Telemaster are available in ARF from Hobby Express as well as the magnificent “Made In Tennessee” laser cut kits of all sizes. Micro to the 12′ monster Telemasters could join you at the field today. You can tell your friends, we will make Telemasters for ever!!

      Fly well!

  3. Phil says:

    Just looking at the picture the fuselage is too close to the ground.
    An inch more on the landing should help .
    Just my 2 cents.
    What size is the twin on the picture ?

    • Hobby Express Team says:

      This is the 8 foot Telemaster we have evolved to be the first production twin.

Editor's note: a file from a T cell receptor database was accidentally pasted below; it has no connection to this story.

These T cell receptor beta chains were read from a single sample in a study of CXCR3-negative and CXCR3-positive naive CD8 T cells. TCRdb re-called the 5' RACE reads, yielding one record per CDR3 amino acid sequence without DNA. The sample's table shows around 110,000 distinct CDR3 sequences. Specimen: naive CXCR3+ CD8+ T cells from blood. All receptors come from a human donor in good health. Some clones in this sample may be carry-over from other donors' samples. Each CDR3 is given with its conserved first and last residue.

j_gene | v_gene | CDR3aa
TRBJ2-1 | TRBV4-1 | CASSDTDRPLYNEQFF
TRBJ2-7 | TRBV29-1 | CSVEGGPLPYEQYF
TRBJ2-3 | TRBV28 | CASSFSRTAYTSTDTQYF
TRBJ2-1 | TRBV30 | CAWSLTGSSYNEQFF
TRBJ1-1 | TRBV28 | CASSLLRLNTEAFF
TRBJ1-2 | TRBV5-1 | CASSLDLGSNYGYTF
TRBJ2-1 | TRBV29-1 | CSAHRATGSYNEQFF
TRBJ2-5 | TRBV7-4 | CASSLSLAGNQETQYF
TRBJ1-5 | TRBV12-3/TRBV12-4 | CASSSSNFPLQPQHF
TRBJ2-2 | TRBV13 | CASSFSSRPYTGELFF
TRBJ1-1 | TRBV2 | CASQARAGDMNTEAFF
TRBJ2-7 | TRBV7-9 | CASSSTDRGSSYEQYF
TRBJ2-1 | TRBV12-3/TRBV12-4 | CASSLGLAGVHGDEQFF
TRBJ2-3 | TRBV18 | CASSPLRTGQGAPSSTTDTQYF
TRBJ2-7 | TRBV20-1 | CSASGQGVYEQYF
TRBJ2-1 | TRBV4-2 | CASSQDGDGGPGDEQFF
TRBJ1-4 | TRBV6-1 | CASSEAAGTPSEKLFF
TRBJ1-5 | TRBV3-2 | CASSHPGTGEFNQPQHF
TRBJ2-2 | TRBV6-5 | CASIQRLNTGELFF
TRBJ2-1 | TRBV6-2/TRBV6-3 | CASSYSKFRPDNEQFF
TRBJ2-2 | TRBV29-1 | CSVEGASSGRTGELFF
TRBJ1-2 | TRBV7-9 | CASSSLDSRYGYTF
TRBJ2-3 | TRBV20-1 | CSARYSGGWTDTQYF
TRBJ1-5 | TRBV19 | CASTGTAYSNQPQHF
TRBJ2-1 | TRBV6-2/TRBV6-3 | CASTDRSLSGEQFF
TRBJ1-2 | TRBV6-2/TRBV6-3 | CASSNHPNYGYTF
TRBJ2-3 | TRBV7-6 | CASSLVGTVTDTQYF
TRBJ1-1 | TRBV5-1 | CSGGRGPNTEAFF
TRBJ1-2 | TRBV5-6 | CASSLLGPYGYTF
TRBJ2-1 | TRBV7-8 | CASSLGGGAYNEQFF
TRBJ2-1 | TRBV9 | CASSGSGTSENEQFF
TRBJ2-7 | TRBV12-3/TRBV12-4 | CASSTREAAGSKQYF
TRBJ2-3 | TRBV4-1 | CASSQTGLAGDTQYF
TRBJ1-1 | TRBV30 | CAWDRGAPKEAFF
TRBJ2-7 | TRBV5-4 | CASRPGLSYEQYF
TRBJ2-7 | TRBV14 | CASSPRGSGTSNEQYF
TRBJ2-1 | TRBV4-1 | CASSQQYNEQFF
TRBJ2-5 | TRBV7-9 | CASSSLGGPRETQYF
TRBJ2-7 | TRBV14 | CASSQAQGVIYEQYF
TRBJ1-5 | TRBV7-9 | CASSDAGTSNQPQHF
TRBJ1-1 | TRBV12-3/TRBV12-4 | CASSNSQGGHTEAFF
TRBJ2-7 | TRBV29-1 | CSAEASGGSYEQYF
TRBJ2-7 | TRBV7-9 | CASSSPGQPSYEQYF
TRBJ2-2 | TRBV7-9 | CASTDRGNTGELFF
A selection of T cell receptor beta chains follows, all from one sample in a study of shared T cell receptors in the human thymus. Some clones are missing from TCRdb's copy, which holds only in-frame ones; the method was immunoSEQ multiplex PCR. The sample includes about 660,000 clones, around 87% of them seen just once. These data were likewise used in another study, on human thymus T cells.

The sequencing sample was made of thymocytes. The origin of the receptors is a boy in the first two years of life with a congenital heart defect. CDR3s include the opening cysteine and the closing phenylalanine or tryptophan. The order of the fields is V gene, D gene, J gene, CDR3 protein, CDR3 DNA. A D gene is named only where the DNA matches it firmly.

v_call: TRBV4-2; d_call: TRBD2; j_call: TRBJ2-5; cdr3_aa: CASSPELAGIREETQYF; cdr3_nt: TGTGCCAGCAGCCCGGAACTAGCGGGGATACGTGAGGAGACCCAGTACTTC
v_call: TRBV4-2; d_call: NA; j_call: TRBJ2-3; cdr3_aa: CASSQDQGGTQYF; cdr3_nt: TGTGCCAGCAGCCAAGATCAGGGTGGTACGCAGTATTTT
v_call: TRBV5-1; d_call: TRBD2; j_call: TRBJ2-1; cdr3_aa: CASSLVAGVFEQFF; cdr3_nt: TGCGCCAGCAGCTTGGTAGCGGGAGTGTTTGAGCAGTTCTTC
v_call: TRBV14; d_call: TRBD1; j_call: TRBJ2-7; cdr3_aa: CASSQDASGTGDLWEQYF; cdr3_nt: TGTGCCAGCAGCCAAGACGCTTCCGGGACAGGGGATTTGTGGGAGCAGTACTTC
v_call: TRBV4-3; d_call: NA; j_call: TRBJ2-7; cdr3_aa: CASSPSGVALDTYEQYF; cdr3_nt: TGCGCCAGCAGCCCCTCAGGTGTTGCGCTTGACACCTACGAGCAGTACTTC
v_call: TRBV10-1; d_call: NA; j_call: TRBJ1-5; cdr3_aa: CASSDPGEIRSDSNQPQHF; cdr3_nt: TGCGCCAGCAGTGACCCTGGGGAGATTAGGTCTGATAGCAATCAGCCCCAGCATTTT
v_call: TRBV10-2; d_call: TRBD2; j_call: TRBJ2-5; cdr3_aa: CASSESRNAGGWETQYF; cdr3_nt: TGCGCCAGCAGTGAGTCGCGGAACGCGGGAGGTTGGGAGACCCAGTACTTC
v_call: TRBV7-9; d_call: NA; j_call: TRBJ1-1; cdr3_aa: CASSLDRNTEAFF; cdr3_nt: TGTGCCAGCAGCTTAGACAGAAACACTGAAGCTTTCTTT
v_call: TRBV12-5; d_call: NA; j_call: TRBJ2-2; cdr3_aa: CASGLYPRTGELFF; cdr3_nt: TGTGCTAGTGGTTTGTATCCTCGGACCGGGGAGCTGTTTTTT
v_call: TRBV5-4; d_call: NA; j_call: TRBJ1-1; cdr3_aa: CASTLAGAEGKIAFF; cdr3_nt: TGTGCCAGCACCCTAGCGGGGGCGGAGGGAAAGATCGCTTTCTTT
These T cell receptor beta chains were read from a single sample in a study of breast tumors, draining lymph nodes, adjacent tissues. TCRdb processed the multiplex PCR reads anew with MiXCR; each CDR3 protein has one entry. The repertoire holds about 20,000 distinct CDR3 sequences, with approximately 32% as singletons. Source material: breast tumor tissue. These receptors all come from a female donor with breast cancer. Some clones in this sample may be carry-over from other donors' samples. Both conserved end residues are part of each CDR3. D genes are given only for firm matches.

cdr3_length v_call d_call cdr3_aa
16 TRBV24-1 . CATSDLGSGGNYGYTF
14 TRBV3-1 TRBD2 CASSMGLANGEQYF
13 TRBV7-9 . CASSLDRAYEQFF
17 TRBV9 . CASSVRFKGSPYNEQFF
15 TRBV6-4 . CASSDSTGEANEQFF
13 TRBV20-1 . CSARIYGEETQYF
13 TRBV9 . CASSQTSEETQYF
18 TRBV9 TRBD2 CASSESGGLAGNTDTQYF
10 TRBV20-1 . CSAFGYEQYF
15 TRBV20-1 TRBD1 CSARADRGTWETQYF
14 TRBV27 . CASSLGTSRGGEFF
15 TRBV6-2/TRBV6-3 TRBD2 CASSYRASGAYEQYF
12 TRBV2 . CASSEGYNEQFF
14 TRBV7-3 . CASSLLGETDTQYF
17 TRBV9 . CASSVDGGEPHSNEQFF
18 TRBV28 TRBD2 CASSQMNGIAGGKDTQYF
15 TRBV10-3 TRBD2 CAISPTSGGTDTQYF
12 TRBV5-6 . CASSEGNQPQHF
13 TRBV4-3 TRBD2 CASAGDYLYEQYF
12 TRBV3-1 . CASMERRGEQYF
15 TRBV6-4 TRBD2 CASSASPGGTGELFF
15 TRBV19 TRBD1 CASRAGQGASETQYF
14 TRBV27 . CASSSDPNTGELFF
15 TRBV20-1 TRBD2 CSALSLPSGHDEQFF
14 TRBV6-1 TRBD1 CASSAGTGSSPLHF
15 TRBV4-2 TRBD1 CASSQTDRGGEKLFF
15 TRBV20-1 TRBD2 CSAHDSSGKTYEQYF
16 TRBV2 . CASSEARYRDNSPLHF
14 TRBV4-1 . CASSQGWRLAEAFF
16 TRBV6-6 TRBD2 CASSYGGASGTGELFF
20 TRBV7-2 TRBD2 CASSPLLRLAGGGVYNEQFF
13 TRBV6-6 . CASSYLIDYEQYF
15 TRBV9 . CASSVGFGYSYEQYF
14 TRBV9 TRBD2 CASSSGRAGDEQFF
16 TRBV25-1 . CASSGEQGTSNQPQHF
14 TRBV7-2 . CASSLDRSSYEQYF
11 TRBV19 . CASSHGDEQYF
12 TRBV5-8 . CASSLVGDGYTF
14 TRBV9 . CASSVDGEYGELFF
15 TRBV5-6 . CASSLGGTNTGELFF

Landing gear… We agree with you and need to keep testing it for optimum length. The image is of the first airframe.

      The issue is that the longer the gear the more leverage you give the forces applied to the structures at the wing mount of the gear. Too long and we rip off on landing. Too short, and there is no room for rotation or flying field weirdness.

      We will advise the builder on the best length we think should be used, but you know how builders love to modify and experiment! We will welcome and get lots of great input from the builders on alternatives that work.

      Fly well!

  4. Gerardo Konig says:

    What is the wingspan? If I get this the first change would be aluminum or carbon fiber landing gear, and it would be a tail dragger…

    • Hobby Express Team says:


      This has an 8′ span and is based on the 60 size Senior Telemaster laser cut kit (TEL1600)

      Like your are thinking, it is using the aluminum retracts now.